Beauty in Patents

In an earlier post, I wondered about the hidden beauty of scientific illustrations in books which are read only by very few specialists. A similar situation is found in the context of patents. They usually come with clarifying sketches or illustrations which range from sloppy to artistic.

Not later than from the moment Richard Buckminster Fuller filed his patent on cartography in 1944, mathematical beauty had found its way into patent applications. How many hidden gems may there be in patents? At least, having patents available online makes it a lot easier to spot some.

Here is a selection of wonderful things visualised in patents. I wonder, however, whether in some cases this is patenting of geometry as much as of the technology derived from it.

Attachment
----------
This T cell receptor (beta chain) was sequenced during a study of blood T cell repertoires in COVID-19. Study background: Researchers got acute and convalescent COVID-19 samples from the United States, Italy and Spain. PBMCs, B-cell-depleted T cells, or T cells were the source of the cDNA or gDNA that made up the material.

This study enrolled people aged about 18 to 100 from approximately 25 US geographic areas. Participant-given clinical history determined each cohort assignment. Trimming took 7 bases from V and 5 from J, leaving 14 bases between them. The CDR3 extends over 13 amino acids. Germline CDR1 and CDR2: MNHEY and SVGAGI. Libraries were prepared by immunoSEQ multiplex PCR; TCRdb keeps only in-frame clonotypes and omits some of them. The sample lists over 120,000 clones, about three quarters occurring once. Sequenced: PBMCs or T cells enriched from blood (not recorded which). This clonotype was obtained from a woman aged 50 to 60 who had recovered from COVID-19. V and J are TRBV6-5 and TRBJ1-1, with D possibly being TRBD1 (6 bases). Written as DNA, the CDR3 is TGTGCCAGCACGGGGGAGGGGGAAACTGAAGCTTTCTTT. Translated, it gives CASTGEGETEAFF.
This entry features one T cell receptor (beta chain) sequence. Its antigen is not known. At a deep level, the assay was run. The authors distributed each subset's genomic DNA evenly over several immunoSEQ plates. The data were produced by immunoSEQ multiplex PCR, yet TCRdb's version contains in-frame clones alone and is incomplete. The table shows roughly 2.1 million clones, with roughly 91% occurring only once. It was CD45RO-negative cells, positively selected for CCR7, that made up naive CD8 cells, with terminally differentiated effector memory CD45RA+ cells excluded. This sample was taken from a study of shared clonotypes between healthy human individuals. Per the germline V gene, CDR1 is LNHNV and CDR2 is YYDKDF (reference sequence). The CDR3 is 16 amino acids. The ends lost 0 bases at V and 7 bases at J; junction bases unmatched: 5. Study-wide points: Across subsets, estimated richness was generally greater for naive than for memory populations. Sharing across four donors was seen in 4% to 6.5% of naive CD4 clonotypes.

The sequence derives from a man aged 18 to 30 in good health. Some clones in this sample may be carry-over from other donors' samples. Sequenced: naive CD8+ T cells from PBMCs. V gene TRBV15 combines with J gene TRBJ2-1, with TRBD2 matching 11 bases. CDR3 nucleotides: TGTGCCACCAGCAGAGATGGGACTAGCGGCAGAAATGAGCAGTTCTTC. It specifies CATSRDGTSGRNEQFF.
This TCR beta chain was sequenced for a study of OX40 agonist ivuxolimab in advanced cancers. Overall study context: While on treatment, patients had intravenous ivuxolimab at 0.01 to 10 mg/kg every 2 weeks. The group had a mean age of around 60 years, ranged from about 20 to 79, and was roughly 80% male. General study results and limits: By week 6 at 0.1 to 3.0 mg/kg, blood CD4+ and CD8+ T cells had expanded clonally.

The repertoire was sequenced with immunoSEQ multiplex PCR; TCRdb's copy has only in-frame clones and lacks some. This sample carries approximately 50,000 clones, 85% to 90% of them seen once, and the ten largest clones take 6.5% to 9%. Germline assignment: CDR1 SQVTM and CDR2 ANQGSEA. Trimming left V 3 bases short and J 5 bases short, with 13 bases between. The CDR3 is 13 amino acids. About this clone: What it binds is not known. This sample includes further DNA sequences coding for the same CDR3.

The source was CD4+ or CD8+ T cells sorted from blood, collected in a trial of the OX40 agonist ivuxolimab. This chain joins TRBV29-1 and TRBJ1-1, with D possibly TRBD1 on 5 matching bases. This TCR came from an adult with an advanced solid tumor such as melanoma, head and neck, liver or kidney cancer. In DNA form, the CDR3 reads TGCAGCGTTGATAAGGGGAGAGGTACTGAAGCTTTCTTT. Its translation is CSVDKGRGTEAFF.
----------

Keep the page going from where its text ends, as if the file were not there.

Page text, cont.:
Double-curved shell
US 7591108 B2
Published 1996

Space structures with non-periodic subdivisions of polygonal faces
US 5524396 A
Published 2009

Portable greenhouse structure and method and apparatus for assembling same
US 6499260 B2
Published 2002

Multi-layer golf ball having improved inter-layer adhesion via induction heating
US 20080220899 A1
Published 2008

Geodesic structure
US 7389612 B1
Published 2008

Building construction [Fuller’s geodesic dome]
US 2682235 A
Published 1954

Aggregates of small particles of synthetic faujasite zeolite
US 8852326 B2
Published 2014

Set of tiles for covering a surface [Penrose Tiles]
US 4133152 A
Published 1979

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